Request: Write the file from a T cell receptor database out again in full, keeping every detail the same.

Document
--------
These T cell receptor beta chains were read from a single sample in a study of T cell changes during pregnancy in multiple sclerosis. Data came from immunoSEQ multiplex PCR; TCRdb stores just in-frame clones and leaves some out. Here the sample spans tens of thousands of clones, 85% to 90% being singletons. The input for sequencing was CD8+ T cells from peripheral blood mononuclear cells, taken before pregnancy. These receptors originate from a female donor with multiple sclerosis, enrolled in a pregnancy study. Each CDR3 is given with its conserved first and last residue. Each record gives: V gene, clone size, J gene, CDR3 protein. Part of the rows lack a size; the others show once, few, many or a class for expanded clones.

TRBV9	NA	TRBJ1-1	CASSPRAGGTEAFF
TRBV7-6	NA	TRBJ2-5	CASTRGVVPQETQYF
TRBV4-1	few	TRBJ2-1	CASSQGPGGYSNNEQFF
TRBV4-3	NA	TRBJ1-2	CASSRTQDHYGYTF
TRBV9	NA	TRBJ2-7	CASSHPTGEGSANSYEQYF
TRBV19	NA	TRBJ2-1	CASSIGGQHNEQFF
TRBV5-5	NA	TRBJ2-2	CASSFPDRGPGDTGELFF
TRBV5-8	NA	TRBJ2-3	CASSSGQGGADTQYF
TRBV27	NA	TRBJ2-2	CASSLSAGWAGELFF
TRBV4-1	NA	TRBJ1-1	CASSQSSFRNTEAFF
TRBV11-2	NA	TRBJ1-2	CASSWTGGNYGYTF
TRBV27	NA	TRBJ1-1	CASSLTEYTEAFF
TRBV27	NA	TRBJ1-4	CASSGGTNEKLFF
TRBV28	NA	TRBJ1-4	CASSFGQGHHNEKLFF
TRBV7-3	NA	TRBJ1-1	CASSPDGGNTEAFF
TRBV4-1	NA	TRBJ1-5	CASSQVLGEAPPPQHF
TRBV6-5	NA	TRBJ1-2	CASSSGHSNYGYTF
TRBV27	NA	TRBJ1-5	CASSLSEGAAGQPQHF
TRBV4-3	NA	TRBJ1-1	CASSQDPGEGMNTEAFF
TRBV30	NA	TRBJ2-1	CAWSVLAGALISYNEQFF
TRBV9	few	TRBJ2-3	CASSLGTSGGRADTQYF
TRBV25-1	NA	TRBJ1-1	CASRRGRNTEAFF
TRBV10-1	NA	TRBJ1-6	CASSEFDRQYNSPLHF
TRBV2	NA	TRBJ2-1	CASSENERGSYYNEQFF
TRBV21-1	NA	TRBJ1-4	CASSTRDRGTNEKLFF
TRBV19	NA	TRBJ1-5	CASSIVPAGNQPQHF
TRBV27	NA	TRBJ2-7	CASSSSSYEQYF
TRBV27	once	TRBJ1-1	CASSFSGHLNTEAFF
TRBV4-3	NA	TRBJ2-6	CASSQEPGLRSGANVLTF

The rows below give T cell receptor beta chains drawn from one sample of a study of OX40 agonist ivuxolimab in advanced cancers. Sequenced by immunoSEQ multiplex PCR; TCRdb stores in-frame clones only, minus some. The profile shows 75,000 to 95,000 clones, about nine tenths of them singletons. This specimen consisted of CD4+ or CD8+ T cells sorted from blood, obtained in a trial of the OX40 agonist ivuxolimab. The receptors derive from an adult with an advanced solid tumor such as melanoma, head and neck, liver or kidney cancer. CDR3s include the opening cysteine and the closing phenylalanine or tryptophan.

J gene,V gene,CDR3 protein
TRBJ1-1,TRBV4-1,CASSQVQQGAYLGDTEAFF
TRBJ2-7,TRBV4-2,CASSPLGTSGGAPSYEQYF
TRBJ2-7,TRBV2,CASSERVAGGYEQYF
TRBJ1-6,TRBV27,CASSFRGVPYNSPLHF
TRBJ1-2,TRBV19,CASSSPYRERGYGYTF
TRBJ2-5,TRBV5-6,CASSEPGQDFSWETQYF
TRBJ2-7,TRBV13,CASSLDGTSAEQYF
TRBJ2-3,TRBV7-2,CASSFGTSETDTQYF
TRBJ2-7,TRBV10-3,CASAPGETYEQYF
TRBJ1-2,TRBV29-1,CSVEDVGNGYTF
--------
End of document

These T cell receptor beta chains were read from a single sample in a study of T cell changes during pregnancy in multiple sclerosis. Data came from immunoSEQ multiplex PCR; TCRdb stores just in-frame clones and leaves some out. Here the sample spans tens of thousands of clones, 85% to 90% being singletons. The input for sequencing was CD8+ T cells from peripheral blood mononuclear cells, taken before pregnancy. These receptors originate from a female donor with multiple sclerosis, enrolled in a pregnancy study. Each CDR3 is given with its conserved first and last residue. Each record gives: V gene, clone size, J gene, CDR3 protein. Part of the rows lack a size; the others show once, few, many or a class for expanded clones.

TRBV9	NA	TRBJ1-1	CASSPRAGGTEAFF
TRBV7-6	NA	TRBJ2-5	CASTRGVVPQETQYF
TRBV4-1	few	TRBJ2-1	CASSQGPGGYSNNEQFF
TRBV4-3	NA	TRBJ1-2	CASSRTQDHYGYTF
TRBV9	NA	TRBJ2-7	CASSHPTGEGSANSYEQYF
TRBV19	NA	TRBJ2-1	CASSIGGQHNEQFF
TRBV5-5	NA	TRBJ2-2	CASSFPDRGPGDTGELFF
TRBV5-8	NA	TRBJ2-3	CASSSGQGGADTQYF
TRBV27	NA	TRBJ2-2	CASSLSAGWAGELFF
TRBV4-1	NA	TRBJ1-1	CASSQSSFRNTEAFF
TRBV11-2	NA	TRBJ1-2	CASSWTGGNYGYTF
TRBV27	NA	TRBJ1-1	CASSLTEYTEAFF
TRBV27	NA	TRBJ1-4	CASSGGTNEKLFF
TRBV28	NA	TRBJ1-4	CASSFGQGHHNEKLFF
TRBV7-3	NA	TRBJ1-1	CASSPDGGNTEAFF
TRBV4-1	NA	TRBJ1-5	CASSQVLGEAPPPQHF
TRBV6-5	NA	TRBJ1-2	CASSSGHSNYGYTF
TRBV27	NA	TRBJ1-5	CASSLSEGAAGQPQHF
TRBV4-3	NA	TRBJ1-1	CASSQDPGEGMNTEAFF
TRBV30	NA	TRBJ2-1	CAWSVLAGALISYNEQFF
TRBV9	few	TRBJ2-3	CASSLGTSGGRADTQYF
TRBV25-1	NA	TRBJ1-1	CASRRGRNTEAFF
TRBV10-1	NA	TRBJ1-6	CASSEFDRQYNSPLHF
TRBV2	NA	TRBJ2-1	CASSENERGSYYNEQFF
TRBV21-1	NA	TRBJ1-4	CASSTRDRGTNEKLFF
TRBV19	NA	TRBJ1-5	CASSIVPAGNQPQHF
TRBV27	NA	TRBJ2-7	CASSSSSYEQYF
TRBV27	once	TRBJ1-1	CASSFSGHLNTEAFF
TRBV4-3	NA	TRBJ2-6	CASSQEPGLRSGANVLTF

The rows below give T cell receptor beta chains drawn from one sample of a study of OX40 agonist ivuxolimab in advanced cancers. Sequenced by immunoSEQ multiplex PCR; TCRdb stores in-frame clones only, minus some. The profile shows 75,000 to 95,000 clones, about nine tenths of them singletons. This specimen consisted of CD4+ or CD8+ T cells sorted from blood, obtained in a trial of the OX40 agonist ivuxolimab. The receptors derive from an adult with an advanced solid tumor such as melanoma, head and neck, liver or kidney cancer. CDR3s include the opening cysteine and the closing phenylalanine or tryptophan.

J gene,V gene,CDR3 protein
TRBJ1-1,TRBV4-1,CASSQVQQGAYLGDTEAFF
TRBJ2-7,TRBV4-2,CASSPLGTSGGAPSYEQYF
TRBJ2-7,TRBV2,CASSERVAGGYEQYF
TRBJ1-6,TRBV27,CASSFRGVPYNSPLHF
TRBJ1-2,TRBV19,CASSSPYRERGYGYTF
TRBJ2-5,TRBV5-6,CASSEPGQDFSWETQYF
TRBJ2-7,TRBV13,CASSLDGTSAEQYF
TRBJ2-3,TRBV7-2,CASSFGTSETDTQYF
TRBJ2-7,TRBV10-3,CASAPGETYEQYF
TRBJ1-2,TRBV29-1,CSVEDVGNGYTF